Câmaras owe millions to construction companies

ALMOST HALF of all civil construction projects carried out for municipal authorities in Portugal have not been paid for, claims a shocking report.

On average, most Câmaras take at least six months to pay their bills at a time when civil construction companies are being penalised by higher interest rates from banks keeping them afloat while waiting for cash to come in.

If annual municipal authority investment stands at around two billion euros, then total municipal authority debt to construction companies has already reached 900 million euros.

The latest startling figures were released in December by the Portuguese Federation for the Public Works and Construction Industry (Federação Portuguesa da Indústria de Construção e Obras Públicas – FEPICOP).

The report did state, however, that there had been registered a slight improvement in the time it took to settle accounts. The average time span it took to pay a bill had been cut by two weeks, to 7.1 months on average.

Four per cent of all Câmaras in Portugal took more than 15 months to pay up, although in the year 2000 10 per cent of Câmaras had been in that category. Even so, FEPICOP claim that the situation of construction companies getting paid by local government councils on time “is getting worse overall”. “The situation has been made worse since interest rates have gone up,” said FEPICOP President Reis Campos.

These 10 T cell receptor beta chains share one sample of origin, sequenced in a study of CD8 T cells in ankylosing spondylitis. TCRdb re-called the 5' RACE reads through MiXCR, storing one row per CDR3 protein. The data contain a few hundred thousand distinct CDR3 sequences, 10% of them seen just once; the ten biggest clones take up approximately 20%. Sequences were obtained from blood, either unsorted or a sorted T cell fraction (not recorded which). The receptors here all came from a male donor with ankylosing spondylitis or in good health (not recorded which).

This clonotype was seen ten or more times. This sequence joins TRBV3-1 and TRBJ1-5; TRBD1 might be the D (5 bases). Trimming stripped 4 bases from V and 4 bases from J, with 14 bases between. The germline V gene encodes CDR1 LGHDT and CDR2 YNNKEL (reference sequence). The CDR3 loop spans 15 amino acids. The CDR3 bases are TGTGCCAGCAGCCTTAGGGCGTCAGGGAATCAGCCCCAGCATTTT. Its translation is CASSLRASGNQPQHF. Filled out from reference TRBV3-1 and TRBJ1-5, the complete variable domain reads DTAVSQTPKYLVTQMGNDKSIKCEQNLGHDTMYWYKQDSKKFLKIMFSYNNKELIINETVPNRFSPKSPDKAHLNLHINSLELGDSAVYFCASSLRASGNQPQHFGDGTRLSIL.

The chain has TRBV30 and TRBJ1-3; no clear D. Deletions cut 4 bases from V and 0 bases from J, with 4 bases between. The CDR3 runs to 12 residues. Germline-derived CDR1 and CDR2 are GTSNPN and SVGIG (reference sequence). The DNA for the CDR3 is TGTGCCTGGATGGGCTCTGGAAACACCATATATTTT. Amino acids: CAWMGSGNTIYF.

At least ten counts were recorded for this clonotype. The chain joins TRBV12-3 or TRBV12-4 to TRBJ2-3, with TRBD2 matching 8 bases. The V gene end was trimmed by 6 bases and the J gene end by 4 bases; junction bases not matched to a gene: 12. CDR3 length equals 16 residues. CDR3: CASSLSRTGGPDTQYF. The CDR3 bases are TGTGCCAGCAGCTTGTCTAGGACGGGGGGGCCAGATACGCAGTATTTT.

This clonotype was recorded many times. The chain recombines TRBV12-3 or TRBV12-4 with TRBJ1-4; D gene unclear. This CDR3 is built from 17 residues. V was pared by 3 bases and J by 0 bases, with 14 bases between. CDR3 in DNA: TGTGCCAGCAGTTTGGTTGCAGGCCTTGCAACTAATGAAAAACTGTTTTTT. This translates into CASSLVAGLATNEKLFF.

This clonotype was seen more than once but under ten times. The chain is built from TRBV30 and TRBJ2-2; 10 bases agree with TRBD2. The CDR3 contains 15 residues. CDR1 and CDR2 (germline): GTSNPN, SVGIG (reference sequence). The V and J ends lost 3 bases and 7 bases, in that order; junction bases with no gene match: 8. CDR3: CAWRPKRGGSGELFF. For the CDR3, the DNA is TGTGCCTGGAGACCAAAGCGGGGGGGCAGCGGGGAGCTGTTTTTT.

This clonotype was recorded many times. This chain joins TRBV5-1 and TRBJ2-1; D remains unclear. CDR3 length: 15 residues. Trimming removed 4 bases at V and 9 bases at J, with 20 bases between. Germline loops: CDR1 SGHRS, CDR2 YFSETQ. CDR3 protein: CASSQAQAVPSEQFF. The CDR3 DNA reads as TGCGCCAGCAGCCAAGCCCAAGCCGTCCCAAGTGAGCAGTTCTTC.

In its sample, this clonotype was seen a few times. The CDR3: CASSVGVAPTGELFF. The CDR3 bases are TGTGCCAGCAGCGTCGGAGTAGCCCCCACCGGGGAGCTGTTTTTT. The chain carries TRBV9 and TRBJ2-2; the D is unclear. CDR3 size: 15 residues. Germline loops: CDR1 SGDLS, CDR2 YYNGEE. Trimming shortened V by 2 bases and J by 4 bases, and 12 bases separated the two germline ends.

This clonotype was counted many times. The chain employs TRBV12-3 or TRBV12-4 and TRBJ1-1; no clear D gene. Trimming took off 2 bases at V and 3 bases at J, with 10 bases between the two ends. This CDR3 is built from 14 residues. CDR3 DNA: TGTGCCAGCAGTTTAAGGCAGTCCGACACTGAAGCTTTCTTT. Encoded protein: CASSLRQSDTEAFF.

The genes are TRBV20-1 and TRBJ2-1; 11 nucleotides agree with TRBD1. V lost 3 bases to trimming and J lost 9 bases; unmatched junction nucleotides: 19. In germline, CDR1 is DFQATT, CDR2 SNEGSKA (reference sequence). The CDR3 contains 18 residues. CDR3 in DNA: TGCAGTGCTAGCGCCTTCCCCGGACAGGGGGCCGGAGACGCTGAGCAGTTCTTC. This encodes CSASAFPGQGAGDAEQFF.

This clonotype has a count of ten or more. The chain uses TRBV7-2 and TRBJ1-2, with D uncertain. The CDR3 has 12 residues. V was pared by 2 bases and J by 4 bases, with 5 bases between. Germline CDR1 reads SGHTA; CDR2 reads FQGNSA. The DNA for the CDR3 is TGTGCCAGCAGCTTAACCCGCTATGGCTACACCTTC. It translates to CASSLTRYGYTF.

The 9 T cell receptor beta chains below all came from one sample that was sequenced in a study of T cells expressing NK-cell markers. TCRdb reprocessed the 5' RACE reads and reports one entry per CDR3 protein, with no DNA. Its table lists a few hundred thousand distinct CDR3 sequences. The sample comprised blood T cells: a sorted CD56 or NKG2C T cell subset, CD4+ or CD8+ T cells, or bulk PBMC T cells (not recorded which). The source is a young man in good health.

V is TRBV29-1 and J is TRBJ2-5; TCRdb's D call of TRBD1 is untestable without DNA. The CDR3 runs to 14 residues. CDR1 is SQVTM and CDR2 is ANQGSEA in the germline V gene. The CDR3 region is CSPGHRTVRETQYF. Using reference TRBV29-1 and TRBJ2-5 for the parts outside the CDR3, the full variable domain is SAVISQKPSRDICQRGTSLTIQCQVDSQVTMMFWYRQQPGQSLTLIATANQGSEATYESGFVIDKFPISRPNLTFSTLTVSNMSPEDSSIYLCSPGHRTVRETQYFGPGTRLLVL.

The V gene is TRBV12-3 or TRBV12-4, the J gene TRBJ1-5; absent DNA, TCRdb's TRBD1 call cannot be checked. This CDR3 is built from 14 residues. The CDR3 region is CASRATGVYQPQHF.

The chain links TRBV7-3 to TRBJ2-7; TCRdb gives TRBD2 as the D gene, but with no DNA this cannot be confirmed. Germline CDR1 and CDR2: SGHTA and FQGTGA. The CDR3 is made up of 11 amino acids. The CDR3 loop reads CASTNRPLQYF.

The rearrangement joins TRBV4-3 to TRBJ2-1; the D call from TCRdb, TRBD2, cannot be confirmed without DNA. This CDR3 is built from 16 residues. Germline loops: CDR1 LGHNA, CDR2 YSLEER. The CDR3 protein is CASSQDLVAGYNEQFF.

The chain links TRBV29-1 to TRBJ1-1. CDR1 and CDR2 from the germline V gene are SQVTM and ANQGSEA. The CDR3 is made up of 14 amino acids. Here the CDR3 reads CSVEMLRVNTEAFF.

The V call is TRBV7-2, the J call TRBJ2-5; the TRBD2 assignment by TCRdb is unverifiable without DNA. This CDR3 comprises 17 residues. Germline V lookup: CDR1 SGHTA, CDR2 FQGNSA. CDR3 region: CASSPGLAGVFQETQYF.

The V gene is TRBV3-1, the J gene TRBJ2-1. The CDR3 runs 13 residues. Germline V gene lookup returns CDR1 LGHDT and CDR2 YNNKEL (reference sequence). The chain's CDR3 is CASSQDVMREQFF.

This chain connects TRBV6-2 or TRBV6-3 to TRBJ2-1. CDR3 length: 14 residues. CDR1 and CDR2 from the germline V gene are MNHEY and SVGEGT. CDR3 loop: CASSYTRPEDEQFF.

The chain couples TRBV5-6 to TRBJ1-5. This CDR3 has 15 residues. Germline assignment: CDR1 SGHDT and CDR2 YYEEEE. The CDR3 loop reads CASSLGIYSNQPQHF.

The study analysed the payment position of 283 câmaras, of which 135 were considered reliable and prompt payers, “instilling a high level of confidence”.

The report also took into account the maximum legal limit laid down for the payment of suppliers by the government which stands at two months. It reported that the “overwhelming majority of câmaras paid significantly late” and only 38 municipal authorities managed to pay their bills to suppliers within three months.

According to FEPICOP, the worst câmara culprits took more than 15 months to pay and, in some cases, took as long as two years.

The worst offenders in the ‘name and shame’ list of councils included Cabaceiras de Basto, Castelo de Paiva, Figueira da Foz, Lisbon, Santa Maria da Feira and São Pedro do Sul. The quickest payers on the list were Castelo de Vide, Pampilhosa da Serra, Sabugal, Alcácer do Sal, Albufeira, Lagoa and Lagos which in some cases paid their bills within six weeks.

The same report stated that the Portuguese state itself, on average, took five months to pay bills whereas the European average stood at two-and-a-half months.

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